Is it time for the Humanities to play catch-up in “building digital infrastructures within their disciplines” (Chronicle of Higher Education)? A report from the American Council of Learned Societies, noted in the article “Humanities and Social Sciences Should Improve Digital Resources, Report Says,” suggests that the Humanities are far behind the sciences “in creating ‘cyberinfrastructure,'” which they define this way:
Cyberinfrastructure is roughly defined as the systems, personnel, and practices that support the digital resources and activities of a discipline — including, but not limited to, digital collections and electronic communications.
Part of the problem, is, as usual, a lack of funding in the humanities compared with funding for the sciences, and such a project will be expensive.
Gary Wells of Ithaca College notes another problem in the nature of the scholarly atmosphere in the humanities: “The humanities are very much the culture of the solitary scholar,” Mr. Wells said. “And yet it is very clear that the future is collaborative, and technology is not only an enabling factor in that collaboration.”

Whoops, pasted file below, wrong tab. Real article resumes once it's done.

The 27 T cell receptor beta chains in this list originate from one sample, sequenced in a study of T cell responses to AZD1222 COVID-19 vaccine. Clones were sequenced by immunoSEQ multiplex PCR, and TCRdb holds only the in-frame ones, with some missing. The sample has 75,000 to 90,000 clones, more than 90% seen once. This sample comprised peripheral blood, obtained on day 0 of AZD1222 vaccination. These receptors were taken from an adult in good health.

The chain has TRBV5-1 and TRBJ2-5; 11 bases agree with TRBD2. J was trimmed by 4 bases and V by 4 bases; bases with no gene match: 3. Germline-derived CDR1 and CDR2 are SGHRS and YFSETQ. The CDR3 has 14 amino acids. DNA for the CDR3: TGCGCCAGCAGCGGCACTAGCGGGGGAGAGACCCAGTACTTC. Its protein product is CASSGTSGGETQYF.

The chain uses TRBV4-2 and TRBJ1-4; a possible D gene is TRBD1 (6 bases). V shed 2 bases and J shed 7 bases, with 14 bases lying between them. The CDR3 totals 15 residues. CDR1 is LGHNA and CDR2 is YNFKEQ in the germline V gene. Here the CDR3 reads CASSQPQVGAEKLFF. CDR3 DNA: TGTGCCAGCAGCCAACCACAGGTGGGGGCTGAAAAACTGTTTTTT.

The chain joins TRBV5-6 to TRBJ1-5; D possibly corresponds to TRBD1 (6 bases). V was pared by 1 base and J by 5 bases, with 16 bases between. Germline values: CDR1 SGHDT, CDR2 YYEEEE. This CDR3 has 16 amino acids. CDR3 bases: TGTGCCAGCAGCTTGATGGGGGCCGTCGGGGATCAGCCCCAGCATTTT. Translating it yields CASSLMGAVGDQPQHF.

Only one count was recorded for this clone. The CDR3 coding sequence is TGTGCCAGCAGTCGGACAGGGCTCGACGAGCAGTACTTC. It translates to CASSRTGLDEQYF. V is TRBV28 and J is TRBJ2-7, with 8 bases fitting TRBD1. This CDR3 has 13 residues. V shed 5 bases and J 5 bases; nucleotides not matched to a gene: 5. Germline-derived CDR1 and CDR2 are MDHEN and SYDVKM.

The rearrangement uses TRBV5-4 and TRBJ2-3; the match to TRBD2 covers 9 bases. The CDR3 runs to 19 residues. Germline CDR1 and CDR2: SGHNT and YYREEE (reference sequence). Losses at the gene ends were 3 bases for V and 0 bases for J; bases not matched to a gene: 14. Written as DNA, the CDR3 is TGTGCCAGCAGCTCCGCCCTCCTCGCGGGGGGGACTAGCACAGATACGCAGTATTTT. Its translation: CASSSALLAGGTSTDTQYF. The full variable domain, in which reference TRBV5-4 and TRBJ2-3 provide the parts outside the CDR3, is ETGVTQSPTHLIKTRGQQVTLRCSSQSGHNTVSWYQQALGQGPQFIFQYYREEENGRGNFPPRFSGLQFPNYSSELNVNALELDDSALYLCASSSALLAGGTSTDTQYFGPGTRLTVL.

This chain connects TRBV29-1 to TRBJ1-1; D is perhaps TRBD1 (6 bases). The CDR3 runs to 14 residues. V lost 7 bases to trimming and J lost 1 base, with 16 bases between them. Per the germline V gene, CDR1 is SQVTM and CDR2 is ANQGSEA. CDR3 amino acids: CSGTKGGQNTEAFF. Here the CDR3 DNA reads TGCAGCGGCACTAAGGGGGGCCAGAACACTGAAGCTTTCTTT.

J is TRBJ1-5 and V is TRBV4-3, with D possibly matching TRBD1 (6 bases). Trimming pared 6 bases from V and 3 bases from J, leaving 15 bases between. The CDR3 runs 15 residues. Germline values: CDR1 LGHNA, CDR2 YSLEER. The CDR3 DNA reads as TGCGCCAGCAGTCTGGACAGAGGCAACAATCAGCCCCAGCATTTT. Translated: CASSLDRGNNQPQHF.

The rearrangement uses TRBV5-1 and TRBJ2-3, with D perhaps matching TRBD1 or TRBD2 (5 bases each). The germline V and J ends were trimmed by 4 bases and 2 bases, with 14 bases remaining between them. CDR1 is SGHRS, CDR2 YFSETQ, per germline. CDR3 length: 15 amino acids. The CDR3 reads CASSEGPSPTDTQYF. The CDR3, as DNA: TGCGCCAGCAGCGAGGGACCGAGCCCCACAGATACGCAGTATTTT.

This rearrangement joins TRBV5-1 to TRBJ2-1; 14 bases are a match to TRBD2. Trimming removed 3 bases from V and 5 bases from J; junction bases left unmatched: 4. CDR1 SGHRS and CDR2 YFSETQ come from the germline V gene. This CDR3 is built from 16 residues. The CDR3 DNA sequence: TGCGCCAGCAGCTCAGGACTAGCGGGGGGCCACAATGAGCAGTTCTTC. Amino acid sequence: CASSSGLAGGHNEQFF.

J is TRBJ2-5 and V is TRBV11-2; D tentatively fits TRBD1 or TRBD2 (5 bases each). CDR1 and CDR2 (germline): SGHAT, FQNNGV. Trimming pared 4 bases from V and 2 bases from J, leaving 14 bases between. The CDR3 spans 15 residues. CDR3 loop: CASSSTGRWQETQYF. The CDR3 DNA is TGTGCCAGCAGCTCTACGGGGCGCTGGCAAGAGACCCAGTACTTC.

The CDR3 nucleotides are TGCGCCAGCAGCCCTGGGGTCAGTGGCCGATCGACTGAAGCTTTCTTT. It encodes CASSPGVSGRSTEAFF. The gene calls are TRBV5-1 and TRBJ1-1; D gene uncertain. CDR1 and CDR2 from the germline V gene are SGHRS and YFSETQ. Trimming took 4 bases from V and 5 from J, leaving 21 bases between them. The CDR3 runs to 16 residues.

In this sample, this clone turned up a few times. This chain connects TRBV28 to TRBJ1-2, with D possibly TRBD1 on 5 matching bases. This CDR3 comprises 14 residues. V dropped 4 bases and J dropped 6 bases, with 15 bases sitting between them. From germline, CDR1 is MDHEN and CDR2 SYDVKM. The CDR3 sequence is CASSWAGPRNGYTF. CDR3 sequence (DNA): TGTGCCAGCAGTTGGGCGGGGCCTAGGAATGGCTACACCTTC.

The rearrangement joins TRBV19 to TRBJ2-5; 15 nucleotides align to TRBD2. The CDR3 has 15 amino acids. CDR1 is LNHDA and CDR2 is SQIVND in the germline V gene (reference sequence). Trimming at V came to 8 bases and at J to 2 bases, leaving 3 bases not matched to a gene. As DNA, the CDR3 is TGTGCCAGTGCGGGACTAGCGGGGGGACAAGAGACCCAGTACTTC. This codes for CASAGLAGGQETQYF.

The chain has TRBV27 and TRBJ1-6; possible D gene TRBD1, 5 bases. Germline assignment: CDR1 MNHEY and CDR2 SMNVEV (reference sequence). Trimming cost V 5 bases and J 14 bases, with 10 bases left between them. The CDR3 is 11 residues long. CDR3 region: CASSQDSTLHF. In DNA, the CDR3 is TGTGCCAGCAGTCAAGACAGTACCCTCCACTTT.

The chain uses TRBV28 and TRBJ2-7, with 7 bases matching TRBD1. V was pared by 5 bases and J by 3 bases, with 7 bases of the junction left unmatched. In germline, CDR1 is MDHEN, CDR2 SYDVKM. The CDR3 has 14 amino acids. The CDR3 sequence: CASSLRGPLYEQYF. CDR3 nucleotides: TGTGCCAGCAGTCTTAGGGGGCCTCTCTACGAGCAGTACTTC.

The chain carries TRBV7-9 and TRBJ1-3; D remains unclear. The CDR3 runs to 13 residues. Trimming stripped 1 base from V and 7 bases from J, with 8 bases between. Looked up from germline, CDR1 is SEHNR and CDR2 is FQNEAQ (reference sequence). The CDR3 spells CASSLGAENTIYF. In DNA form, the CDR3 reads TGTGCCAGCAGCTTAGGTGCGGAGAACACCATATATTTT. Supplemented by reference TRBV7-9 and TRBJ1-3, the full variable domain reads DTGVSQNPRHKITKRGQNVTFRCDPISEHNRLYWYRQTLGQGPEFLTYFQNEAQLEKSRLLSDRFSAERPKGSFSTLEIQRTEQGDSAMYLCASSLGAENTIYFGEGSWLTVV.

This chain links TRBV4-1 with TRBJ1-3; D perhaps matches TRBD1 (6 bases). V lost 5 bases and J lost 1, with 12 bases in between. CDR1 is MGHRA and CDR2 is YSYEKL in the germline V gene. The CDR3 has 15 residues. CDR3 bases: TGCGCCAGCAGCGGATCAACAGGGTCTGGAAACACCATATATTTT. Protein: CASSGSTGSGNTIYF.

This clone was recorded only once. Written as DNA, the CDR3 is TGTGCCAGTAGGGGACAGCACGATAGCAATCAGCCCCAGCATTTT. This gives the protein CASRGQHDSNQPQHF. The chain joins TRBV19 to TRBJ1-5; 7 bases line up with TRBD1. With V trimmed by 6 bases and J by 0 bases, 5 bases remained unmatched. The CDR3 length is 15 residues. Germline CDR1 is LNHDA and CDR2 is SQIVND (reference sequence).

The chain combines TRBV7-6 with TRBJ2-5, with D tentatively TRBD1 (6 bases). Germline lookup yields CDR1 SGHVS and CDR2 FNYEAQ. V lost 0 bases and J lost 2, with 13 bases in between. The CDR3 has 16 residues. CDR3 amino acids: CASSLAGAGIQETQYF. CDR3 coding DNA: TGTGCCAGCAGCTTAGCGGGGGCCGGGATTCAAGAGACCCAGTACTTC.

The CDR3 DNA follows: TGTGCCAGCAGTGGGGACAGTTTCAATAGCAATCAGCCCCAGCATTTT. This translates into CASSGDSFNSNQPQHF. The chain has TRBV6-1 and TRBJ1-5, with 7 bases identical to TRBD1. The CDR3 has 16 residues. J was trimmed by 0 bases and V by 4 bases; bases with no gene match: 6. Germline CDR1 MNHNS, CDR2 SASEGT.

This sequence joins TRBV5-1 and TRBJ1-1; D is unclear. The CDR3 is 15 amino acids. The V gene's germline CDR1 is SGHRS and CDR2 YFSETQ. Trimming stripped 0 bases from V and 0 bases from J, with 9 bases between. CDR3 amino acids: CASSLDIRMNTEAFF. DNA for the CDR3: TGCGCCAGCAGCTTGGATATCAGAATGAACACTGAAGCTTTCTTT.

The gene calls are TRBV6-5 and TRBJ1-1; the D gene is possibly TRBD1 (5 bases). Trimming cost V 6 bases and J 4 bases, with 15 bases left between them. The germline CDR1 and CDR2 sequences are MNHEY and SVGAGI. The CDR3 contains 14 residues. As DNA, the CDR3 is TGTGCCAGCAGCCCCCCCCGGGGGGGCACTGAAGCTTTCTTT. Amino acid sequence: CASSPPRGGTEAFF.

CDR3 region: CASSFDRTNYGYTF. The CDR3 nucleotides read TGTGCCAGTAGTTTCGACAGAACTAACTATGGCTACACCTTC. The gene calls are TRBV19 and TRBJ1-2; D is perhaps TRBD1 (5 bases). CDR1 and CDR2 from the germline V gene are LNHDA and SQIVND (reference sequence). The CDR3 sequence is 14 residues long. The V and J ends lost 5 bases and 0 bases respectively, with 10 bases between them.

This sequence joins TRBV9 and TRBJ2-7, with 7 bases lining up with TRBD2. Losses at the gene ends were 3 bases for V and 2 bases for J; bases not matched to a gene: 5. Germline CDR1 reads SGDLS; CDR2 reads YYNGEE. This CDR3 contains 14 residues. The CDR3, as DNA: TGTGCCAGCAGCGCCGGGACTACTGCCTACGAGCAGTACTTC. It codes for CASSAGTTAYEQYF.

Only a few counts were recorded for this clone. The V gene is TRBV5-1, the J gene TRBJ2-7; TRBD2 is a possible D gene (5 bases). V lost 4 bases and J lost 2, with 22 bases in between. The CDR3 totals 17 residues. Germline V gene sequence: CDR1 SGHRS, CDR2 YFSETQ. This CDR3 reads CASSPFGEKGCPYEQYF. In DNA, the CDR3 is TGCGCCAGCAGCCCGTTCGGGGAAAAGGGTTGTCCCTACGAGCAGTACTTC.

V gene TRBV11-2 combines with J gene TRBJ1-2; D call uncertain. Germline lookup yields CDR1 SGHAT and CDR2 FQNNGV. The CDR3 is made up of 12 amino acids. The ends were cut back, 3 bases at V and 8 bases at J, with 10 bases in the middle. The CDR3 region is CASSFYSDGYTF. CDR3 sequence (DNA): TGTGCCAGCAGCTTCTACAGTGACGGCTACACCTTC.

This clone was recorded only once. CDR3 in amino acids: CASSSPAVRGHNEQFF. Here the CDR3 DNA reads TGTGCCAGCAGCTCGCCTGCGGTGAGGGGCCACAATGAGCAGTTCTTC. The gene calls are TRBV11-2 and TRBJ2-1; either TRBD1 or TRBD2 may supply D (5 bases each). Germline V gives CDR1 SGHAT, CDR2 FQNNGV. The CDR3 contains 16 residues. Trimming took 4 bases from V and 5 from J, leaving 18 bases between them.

Yet he sees change, with a caveat, in the new community of young scholars: “A young scholar is going to say that it’s very exciting to anticipate a digital archive or have access to tools that are going to allow looking at materials in a new way,” he said. “Yet there is a risk, even for a more senior scholar, in being accused of not being serious in using new tools and new methods.”
So, if you are a student in the humanities or just taking a required humanities core course, do you see a lack of “digital infrastructure” in the field? Do you feel less motivation for collaboration in your scholarly training in the humanities? Or are your faculty stepping out into new frontiers of research using available technologies? What suggestions do you have for motivating the humanities to upgrade its methods?
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